crowdfunding

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Colorado: Researcher To Study MS Patients Who Use Medical Marijuana

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Some multiple sclerosis patients use medical marijuana to reduce their pain and muscle spasms, and a Colorado State University researcher is launching a crowdfunding campaign to study possible benefits and side effects of this long-term marijuana use.

The research project will not involve providing cannabis or encouraging its use; it will simply examine existing users who have decided to treat their MS symptoms with medical marijuana and voluntarily agree to participate in the study.

Thorsten Rudroff, director of CSU’s Integrative Neurophysiology Lab, said local clinicians estimate that up to 50 percent of their patients are using marijuana to alleviate their symptoms.

“Marijuana use may have additional benefits, such as improving motor function, but this is all based on anecdotal evidence,” Rudroff said. “We don’t have scientific evidence that this is working, so we think this research could provide valuable information.”

Rudroff would like to conduct tests on at least 20 MS patients in northern Colorado who are already using medical marijuana and compare them to a control group of the same size who don’t. He said that Colorado, which voted to allow medical marijuana use in 2000, is an ideal location for the study.

“This research can’t be done in many other states that don’t have the same marijuana laws,” Rudroff explained. “Also, Colorado has one of the highest rates of MS in the country. More and more dispensaries are coming, and we need to give patients solid information.”

New Jersey: Son of Musician Peter Tosh Launches Fundraising Campaign to Battle Marijuana Charges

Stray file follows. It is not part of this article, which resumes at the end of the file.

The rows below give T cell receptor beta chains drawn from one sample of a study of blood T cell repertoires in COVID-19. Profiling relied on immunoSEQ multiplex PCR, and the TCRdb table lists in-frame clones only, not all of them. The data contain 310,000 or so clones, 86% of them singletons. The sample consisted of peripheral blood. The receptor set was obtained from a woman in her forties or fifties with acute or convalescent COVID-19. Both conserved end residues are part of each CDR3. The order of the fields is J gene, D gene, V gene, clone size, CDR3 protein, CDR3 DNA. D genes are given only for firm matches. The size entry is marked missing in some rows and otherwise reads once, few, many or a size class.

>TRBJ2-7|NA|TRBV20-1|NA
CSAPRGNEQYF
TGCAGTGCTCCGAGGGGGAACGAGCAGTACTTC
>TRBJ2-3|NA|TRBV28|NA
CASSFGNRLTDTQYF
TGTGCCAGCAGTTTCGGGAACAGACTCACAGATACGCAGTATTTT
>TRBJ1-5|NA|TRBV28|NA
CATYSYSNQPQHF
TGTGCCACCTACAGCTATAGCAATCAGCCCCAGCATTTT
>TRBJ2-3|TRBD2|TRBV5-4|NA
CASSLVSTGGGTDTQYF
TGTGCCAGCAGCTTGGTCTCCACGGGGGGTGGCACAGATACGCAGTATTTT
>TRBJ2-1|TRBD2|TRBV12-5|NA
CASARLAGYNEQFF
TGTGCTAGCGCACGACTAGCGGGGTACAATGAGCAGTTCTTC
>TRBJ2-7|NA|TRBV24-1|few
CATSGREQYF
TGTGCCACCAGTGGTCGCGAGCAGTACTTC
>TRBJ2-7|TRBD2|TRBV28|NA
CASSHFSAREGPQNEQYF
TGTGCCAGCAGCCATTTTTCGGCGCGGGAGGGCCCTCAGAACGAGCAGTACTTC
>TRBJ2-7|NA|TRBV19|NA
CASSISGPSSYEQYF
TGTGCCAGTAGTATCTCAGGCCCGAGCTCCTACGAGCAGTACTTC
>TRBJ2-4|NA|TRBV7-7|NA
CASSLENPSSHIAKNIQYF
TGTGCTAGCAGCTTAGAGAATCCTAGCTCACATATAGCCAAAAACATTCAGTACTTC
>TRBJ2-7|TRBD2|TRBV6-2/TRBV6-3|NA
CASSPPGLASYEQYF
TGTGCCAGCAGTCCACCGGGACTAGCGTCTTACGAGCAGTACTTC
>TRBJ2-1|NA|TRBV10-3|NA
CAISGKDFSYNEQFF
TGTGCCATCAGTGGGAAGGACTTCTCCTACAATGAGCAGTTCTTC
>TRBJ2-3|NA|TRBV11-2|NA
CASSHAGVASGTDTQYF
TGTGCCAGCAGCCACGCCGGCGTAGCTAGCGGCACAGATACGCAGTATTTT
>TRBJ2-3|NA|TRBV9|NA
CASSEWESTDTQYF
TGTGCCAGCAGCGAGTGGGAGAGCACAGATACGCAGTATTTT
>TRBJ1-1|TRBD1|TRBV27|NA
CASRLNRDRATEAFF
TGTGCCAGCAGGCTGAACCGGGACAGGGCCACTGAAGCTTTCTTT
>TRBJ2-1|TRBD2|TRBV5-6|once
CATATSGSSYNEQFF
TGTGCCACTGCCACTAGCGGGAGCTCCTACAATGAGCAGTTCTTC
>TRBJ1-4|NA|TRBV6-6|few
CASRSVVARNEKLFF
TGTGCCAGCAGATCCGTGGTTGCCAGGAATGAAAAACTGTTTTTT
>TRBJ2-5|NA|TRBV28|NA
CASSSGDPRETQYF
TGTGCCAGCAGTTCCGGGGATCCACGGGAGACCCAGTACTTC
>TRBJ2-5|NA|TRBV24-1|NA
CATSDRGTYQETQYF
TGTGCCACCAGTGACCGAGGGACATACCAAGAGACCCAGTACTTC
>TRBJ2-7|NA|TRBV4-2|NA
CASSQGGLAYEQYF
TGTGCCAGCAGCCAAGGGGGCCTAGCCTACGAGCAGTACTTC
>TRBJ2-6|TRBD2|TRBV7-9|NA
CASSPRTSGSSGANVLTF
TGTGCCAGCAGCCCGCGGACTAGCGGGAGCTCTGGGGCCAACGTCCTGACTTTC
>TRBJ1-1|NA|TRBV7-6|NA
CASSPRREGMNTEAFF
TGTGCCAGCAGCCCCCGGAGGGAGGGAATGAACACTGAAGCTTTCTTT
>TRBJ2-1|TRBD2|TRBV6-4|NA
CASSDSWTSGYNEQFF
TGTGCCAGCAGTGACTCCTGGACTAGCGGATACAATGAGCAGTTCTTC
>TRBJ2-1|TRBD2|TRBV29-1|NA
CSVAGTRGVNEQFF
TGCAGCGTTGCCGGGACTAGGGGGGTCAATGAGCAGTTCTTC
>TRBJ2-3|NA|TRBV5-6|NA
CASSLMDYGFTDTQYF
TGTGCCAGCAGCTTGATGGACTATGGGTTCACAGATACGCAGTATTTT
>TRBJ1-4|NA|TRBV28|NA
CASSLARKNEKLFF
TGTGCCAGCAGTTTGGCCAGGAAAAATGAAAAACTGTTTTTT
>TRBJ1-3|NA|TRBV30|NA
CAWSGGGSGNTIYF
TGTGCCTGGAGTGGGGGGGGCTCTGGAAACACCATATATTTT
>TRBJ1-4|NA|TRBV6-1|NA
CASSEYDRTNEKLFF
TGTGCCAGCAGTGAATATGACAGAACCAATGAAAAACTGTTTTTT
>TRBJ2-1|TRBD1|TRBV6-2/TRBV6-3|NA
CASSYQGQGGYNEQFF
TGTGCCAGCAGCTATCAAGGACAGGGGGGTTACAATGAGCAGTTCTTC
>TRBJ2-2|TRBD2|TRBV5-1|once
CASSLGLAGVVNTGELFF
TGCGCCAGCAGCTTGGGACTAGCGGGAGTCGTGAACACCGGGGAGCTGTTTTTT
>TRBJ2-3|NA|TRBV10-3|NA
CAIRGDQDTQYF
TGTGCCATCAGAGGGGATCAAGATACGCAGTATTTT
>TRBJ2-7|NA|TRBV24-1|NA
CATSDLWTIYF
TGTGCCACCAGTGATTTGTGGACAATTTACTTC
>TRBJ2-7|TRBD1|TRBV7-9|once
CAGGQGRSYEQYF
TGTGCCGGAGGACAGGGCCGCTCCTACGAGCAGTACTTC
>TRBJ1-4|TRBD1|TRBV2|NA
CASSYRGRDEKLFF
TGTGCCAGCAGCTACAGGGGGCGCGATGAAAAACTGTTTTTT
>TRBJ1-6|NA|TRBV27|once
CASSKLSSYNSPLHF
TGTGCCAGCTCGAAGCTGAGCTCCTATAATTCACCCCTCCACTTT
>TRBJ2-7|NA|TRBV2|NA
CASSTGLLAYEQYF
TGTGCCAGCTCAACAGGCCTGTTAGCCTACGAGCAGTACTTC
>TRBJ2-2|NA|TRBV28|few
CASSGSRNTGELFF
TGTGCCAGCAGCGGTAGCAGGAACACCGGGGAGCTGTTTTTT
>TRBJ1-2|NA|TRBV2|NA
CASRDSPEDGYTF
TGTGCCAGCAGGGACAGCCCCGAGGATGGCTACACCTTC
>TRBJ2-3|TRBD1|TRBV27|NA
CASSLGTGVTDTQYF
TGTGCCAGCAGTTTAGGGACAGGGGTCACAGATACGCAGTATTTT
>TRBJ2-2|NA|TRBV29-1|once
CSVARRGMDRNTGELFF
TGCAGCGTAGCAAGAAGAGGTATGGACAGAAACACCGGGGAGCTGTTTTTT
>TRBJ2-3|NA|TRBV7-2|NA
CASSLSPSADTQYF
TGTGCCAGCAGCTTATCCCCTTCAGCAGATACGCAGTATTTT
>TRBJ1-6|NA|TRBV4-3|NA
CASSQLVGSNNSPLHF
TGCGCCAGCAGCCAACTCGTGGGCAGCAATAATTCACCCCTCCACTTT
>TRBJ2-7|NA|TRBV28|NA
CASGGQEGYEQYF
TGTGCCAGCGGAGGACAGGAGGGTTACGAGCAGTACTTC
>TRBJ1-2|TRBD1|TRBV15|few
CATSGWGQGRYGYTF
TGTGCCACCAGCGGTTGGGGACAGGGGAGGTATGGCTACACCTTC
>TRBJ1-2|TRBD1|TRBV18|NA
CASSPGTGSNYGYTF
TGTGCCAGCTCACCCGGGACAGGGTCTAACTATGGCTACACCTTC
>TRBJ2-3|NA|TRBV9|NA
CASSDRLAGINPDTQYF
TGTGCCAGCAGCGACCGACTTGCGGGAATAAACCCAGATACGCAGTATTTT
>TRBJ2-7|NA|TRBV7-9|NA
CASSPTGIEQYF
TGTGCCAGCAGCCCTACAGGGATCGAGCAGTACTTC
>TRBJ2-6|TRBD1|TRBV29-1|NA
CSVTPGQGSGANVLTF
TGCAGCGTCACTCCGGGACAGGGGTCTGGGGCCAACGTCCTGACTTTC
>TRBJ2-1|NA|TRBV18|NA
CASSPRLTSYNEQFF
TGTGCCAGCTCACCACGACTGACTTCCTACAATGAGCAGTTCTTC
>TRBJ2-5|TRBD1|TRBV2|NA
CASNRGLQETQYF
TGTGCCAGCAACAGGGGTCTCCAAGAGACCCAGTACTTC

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Charged In New Jersey For Posession With Intent To Distribute Marijuana, Peter Tosh's son Jawara McIntosh Faces 10-20 Years In Jail If Convicted

Jawara “Tosh1” McIntosh, son of the, legendary reggae artist Peter Tosh, is fighting what he believes is a grave injustice for the possession of marijuana. As a Rastafarian, McIntosh argues, “I was raised in the tradition of Rastafari, which is not simply a religion but a way of life. And in the Rastafarian tradition, herb, also known as cannabis, is a sacrament we use freely for spiritual purposes. Besides the fact that the use of this sacred plant should be protected by the Constitution, it is utterly ridiculous that a plant could ever be classified as a drug.”

Legal fees and debt from the sizable bail are mounting. In response, Tosh1 and the Peter Tosh Estate have launched an Indiegogo Crowdfunding account to help McIntosh fight the charges. The account is now live at: www.indiego.com. The decriminalization of cannabis has become a hot topic in recent months, and will certainly be a campaign issue in the 2016 elections.

In fact, it is a widely held opinion among lawmakers that the criminal justice system should be reformed. Recently at the NAACP’s annual convention in Philadelphia, President Barack Obama cited the “long history of inequity in the criminal justice system in America,” and argued that the system was “particularly skewed by race and wealth.”

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